Students Helping Restore Unique Biomes (SHRUB) Program at Headwaters Corner
Recognizing a need to get children into nature while providing environmental and scientific literacy, the Students Helping Restore Unique Biomes (SHRUB) program came into being. SHRUB gets nature-deprived children outdoors and turns them into environmental stewards through restoration of the natural landscape. First made possible by a grant from the Boeing Company, the first classes participated in the SHRUB program at Headwaters Corner beginning in September 2009.
||Children, the future stewards of the earth, are consumed with the world of electronic media, becoming disconnected with the natural world. “Nature Deficit Disorder,” a term coined by Richard Louv, "describes the human costs of alienation from nature, among them: diminished use of the senses, attention difficulties, and higher rates of physical and emotional illnesses.” The problem of the nature-deprived child is so systemic that it has even been recognized by congress as members seek to pass the “No Child Left Inside” Act. Congress believes that most children are now “nature-deprived,” even those that live near parks or wilderness. If children who live near parks and wilderness are nature deprived, children from dense urban, park-poor areas are even less likely to spend time in nature. For this reason, SHRUB seeks to serve nature-deprived children from underserved, inner-city public schools in Los Angeles County in the 4th through 7th grades.
As a leader in restoration of natural resources, Mountains Restoration Trust (MRT) is uniquely qualified to offer the SHRUB program in the Santa Monica Mountains. MRT brings 28 years of experience to SHRUB. MRT will continue to partner with the National Park Service which originated the program in 2006. MRT now partners with the City of Calabasas which continues to provide parkland to the program. MRT is actively seeking additional partners to improve the program.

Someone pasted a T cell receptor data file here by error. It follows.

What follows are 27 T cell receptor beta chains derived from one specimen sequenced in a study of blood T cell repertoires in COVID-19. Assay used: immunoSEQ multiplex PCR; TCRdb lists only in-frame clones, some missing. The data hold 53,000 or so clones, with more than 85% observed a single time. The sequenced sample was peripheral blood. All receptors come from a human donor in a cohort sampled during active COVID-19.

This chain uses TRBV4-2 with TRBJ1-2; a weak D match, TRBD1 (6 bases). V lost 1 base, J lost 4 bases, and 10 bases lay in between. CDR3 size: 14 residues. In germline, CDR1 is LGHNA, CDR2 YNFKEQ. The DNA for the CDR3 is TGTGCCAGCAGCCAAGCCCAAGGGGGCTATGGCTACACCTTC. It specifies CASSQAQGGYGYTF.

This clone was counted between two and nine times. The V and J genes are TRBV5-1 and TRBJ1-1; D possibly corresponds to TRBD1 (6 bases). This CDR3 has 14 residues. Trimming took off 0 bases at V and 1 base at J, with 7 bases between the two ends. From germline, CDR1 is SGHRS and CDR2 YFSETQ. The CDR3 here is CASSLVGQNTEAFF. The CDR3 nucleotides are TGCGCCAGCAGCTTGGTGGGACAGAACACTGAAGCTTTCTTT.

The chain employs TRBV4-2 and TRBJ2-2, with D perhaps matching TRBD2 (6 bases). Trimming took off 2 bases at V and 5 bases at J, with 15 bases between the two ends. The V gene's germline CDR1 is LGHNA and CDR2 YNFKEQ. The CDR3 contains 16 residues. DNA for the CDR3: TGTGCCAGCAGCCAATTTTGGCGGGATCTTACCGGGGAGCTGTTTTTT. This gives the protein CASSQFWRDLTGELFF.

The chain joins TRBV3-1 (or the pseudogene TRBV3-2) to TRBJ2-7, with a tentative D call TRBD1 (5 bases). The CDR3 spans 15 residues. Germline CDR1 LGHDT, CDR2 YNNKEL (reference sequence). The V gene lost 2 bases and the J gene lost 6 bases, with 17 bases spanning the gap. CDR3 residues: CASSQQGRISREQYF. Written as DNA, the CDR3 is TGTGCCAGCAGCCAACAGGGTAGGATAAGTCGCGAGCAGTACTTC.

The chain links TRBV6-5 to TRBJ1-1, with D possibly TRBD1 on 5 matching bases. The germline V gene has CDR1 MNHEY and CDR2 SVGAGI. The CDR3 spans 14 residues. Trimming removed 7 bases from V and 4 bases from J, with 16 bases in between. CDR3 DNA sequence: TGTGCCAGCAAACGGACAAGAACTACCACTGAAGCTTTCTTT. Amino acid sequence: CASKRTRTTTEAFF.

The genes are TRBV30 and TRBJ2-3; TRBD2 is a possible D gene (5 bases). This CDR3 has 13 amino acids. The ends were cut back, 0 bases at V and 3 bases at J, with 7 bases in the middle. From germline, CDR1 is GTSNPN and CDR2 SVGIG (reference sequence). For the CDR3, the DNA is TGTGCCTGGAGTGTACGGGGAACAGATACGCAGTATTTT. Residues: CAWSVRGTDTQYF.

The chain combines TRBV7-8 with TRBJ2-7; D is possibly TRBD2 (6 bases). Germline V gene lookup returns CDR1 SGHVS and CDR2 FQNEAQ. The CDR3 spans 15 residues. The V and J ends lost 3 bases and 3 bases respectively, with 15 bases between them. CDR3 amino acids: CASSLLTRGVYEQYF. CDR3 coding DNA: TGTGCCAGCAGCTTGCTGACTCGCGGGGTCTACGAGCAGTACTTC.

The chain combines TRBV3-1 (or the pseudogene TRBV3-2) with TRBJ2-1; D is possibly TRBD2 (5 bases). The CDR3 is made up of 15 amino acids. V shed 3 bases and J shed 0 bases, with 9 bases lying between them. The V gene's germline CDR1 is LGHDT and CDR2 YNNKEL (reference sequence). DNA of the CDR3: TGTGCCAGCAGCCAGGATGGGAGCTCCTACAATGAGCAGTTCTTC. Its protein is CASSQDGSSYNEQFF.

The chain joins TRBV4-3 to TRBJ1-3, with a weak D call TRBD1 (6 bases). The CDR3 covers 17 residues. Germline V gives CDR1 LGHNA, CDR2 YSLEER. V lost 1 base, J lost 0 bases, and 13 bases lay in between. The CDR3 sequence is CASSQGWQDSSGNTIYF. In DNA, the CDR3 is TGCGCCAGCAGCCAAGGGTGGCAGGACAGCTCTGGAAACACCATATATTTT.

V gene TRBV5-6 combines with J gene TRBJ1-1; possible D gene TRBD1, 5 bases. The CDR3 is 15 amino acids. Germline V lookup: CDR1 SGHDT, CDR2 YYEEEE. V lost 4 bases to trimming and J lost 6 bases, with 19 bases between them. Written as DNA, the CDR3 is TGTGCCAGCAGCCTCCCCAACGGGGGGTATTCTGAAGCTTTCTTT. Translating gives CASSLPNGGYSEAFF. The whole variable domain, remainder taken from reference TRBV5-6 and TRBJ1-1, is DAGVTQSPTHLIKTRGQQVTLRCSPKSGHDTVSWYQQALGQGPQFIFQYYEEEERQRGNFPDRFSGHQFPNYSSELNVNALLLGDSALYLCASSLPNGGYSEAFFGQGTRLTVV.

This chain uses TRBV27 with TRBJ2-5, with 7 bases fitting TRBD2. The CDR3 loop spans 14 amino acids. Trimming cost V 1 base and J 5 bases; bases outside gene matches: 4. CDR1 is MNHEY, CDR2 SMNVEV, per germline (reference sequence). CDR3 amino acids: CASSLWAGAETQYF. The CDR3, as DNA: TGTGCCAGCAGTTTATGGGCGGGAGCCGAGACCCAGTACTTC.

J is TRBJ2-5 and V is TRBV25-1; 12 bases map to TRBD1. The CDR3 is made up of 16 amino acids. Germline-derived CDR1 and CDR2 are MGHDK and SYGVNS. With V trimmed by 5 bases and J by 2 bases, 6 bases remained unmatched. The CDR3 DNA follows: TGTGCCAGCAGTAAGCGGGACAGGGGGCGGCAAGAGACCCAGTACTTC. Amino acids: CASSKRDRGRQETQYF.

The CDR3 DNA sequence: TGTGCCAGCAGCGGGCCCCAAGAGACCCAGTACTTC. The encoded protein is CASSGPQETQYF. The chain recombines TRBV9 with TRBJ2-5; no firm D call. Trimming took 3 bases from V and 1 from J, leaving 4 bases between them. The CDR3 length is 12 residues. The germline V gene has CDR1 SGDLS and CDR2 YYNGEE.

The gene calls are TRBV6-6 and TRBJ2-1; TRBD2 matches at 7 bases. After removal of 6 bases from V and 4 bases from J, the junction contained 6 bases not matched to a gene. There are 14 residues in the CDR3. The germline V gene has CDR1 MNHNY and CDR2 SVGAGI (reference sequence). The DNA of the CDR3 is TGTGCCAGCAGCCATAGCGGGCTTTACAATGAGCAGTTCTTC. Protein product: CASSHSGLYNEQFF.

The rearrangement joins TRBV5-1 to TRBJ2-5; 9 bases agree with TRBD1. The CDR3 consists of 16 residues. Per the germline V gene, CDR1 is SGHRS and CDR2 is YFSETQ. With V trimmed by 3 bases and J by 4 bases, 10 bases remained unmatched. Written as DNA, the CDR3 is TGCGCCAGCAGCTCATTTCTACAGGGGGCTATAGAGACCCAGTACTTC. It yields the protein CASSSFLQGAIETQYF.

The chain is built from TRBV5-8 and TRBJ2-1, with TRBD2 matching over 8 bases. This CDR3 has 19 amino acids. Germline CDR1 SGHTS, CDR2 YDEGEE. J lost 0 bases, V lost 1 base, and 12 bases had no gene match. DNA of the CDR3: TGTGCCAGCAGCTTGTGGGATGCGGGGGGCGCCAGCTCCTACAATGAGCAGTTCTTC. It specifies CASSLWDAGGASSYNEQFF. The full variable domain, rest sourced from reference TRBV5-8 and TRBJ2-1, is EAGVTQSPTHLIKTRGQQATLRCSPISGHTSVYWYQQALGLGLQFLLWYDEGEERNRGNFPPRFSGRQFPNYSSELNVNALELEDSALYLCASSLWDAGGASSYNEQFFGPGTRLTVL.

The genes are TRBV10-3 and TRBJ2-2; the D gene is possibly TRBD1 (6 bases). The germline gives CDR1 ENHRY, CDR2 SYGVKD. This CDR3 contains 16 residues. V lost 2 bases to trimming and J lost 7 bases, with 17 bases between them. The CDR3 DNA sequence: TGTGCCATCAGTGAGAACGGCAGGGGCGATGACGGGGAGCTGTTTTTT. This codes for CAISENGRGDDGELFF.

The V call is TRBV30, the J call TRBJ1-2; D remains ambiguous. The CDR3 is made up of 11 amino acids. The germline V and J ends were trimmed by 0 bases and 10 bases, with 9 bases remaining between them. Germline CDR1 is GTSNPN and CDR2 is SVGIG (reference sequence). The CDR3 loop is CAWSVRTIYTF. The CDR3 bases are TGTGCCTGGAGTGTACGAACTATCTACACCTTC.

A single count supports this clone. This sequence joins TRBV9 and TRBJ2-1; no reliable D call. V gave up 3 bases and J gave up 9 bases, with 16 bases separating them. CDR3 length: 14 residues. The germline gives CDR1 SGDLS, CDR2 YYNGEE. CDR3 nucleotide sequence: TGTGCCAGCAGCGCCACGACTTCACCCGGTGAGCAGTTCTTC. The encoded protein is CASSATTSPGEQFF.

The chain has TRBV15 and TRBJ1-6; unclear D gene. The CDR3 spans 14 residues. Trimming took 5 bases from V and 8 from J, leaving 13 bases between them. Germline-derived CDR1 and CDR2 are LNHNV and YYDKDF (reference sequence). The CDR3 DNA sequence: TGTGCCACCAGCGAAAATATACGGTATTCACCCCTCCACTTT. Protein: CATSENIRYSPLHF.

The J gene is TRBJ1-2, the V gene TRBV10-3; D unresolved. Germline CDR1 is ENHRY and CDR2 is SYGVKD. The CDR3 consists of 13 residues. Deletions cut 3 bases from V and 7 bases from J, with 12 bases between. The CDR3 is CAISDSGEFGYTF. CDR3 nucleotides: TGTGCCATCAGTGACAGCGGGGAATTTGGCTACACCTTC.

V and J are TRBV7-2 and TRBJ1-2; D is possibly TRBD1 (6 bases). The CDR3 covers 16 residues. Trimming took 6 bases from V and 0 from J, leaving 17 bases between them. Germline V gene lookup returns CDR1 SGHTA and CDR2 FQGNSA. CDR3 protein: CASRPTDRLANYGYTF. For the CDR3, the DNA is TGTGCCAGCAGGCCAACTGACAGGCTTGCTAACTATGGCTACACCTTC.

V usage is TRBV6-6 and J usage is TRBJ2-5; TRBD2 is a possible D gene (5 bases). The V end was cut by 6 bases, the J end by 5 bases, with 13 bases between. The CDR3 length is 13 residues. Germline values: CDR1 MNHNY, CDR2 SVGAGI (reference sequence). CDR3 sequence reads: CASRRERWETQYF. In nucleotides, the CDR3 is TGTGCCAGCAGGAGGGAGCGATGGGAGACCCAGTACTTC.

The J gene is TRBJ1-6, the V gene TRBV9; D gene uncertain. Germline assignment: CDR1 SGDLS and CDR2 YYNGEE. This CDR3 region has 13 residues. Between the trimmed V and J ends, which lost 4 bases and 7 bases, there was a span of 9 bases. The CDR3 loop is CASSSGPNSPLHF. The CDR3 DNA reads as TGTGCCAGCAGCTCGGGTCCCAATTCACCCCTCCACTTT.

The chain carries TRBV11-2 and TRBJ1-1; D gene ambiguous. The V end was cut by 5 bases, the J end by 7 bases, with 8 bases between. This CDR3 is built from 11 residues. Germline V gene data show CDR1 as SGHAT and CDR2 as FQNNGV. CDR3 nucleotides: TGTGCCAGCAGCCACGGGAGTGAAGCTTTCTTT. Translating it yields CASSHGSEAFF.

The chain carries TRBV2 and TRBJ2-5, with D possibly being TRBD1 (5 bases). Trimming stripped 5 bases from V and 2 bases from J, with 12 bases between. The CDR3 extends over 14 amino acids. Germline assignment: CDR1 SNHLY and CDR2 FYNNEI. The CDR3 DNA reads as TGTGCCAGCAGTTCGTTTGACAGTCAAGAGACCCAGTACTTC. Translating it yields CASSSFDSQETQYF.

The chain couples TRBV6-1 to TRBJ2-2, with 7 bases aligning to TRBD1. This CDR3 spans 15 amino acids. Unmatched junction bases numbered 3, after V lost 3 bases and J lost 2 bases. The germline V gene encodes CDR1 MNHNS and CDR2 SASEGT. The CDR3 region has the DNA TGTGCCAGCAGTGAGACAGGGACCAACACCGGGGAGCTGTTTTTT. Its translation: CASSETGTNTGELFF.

The SHRUB program has two-student teams adopt a plot of land in a designated area they care for through the seven months of the program. In their plot they plant either seeds and/or small native plants and remove any non-native plants that may grow. They learn to observe natural elements as they track the progress of the plants they nourish including wind direction, air temperatures, cloud cover, and soil moisture. Students participate in hands-on sessions on geology, flora and fauna, insects, soils, plant adaptation, impacts of invasive species on native plants, animals, the water cycle, and the scientific method. All the science presented aligns with state standards and curriculum. Last, students are expected to give back to the community with their planting efforts. They are expected to mentor the class below them and explain to parents, teachers and peers what they are doing and why they are doing it. Students gain confidence in public speaking when they share what they have learned with younger students and parents. These hands-on activities require 1 Naturalist per 10 children. An interpretive hike is conducted during each session. The program occurs in seven lessons, once per month.
SHRUB provides an opportunity for students to give back to their community through service and allows students to learn about science in a real world setting. It also allows students to improve their public speaking skills and introduce students to new experiences and career opportunities in the new “green” economy.